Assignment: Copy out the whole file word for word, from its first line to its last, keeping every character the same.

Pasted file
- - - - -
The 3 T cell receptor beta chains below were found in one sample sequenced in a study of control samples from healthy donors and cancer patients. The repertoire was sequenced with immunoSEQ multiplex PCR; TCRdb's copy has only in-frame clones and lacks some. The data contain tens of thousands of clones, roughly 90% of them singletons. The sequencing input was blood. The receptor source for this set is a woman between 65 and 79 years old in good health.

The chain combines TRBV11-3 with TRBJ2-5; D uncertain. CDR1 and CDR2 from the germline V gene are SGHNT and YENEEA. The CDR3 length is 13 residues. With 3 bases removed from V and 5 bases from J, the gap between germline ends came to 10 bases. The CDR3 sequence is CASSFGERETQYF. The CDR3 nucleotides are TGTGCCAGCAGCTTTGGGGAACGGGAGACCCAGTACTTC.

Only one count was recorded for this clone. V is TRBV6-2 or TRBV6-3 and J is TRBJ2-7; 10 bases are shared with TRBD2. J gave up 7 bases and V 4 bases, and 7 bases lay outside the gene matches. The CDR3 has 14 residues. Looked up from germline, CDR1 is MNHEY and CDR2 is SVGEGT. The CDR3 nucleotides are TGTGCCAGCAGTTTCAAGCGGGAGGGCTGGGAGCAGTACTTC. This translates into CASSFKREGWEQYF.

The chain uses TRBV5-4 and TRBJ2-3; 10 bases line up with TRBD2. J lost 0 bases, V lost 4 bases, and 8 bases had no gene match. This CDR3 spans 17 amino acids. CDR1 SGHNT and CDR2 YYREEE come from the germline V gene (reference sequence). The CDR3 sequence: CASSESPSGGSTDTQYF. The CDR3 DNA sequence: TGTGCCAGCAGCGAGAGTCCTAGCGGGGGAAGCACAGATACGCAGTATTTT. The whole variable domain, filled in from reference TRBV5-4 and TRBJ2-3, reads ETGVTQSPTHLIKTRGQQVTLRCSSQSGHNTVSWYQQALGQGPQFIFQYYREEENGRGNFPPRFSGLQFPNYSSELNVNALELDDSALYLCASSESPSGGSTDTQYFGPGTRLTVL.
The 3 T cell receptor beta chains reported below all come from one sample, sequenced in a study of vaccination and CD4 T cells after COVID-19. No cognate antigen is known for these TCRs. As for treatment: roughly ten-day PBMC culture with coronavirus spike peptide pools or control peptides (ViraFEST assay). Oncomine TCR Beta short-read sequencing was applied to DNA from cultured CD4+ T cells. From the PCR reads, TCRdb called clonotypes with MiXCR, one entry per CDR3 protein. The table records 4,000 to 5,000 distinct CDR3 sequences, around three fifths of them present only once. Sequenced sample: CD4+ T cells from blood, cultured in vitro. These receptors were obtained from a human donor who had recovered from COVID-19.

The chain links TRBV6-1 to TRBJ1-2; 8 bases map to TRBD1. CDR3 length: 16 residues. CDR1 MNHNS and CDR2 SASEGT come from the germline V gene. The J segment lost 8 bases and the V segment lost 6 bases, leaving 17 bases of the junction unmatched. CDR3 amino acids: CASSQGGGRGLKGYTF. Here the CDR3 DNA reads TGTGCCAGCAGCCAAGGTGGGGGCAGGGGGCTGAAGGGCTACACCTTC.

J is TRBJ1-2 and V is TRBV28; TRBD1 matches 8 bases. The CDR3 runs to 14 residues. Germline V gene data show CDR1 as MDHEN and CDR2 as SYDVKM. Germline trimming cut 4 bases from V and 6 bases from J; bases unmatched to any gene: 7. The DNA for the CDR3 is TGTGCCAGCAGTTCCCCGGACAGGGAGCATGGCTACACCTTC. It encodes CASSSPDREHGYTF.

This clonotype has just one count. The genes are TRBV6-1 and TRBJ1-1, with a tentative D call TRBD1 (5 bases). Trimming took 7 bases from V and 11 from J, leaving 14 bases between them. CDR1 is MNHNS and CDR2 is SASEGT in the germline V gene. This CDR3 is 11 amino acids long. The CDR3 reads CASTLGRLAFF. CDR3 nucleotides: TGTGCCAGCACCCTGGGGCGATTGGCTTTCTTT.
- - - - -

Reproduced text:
The 3 T cell receptor beta chains below were found in one sample sequenced in a study of control samples from healthy donors and cancer patients. The repertoire was sequenced with immunoSEQ multiplex PCR; TCRdb's copy has only in-frame clones and lacks some. The data contain tens of thousands of clones, roughly 90% of them singletons. The sequencing input was blood. The receptor source for this set is a woman between 65 and 79 years old in good health.

The chain combines TRBV11-3 with TRBJ2-5; D uncertain. CDR1 and CDR2 from the germline V gene are SGHNT and YENEEA. The CDR3 length is 13 residues. With 3 bases removed from V and 5 bases from J, the gap between germline ends came to 10 bases. The CDR3 sequence is CASSFGERETQYF. The CDR3 nucleotides are TGTGCCAGCAGCTTTGGGGAACGGGAGACCCAGTACTTC.

Only one count was recorded for this clone. V is TRBV6-2 or TRBV6-3 and J is TRBJ2-7; 10 bases are shared with TRBD2. J gave up 7 bases and V 4 bases, and 7 bases lay outside the gene matches. The CDR3 has 14 residues. Looked up from germline, CDR1 is MNHEY and CDR2 is SVGEGT. The CDR3 nucleotides are TGTGCCAGCAGTTTCAAGCGGGAGGGCTGGGAGCAGTACTTC. This translates into CASSFKREGWEQYF.

The chain uses TRBV5-4 and TRBJ2-3; 10 bases line up with TRBD2. J lost 0 bases, V lost 4 bases, and 8 bases had no gene match. This CDR3 spans 17 amino acids. CDR1 SGHNT and CDR2 YYREEE come from the germline V gene (reference sequence). The CDR3 sequence: CASSESPSGGSTDTQYF. The CDR3 DNA sequence: TGTGCCAGCAGCGAGAGTCCTAGCGGGGGAAGCACAGATACGCAGTATTTT. The whole variable domain, filled in from reference TRBV5-4 and TRBJ2-3, reads ETGVTQSPTHLIKTRGQQVTLRCSSQSGHNTVSWYQQALGQGPQFIFQYYREEENGRGNFPPRFSGLQFPNYSSELNVNALELDDSALYLCASSESPSGGSTDTQYFGPGTRLTVL.
The 3 T cell receptor beta chains reported below all come from one sample, sequenced in a study of vaccination and CD4 T cells after COVID-19. No cognate antigen is known for these TCRs. As for treatment: roughly ten-day PBMC culture with coronavirus spike peptide pools or control peptides (ViraFEST assay). Oncomine TCR Beta short-read sequencing was applied to DNA from cultured CD4+ T cells. From the PCR reads, TCRdb called clonotypes with MiXCR, one entry per CDR3 protein. The table records 4,000 to 5,000 distinct CDR3 sequences, around three fifths of them present only once. Sequenced sample: CD4+ T cells from blood, cultured in vitro. These receptors were obtained from a human donor who had recovered from COVID-19.

The chain links TRBV6-1 to TRBJ1-2; 8 bases map to TRBD1. CDR3 length: 16 residues. CDR1 MNHNS and CDR2 SASEGT come from the germline V gene. The J segment lost 8 bases and the V segment lost 6 bases, leaving 17 bases of the junction unmatched. CDR3 amino acids: CASSQGGGRGLKGYTF. Here the CDR3 DNA reads TGTGCCAGCAGCCAAGGTGGGGGCAGGGGGCTGAAGGGCTACACCTTC.

J is TRBJ1-2 and V is TRBV28; TRBD1 matches 8 bases. The CDR3 runs to 14 residues. Germline V gene data show CDR1 as MDHEN and CDR2 as SYDVKM. Germline trimming cut 4 bases from V and 6 bases from J; bases unmatched to any gene: 7. The DNA for the CDR3 is TGTGCCAGCAGTTCCCCGGACAGGGAGCATGGCTACACCTTC. It encodes CASSSPDREHGYTF.

This clonotype has just one count. The genes are TRBV6-1 and TRBJ1-1, with a tentative D call TRBD1 (5 bases). Trimming took 7 bases from V and 11 from J, leaving 14 bases between them. CDR1 is MNHNS and CDR2 is SASEGT in the germline V gene. This CDR3 is 11 amino acids long. The CDR3 reads CASTLGRLAFF. CDR3 nucleotides: TGTGCCAGCACCCTGGGGCGATTGGCTTTCTTT.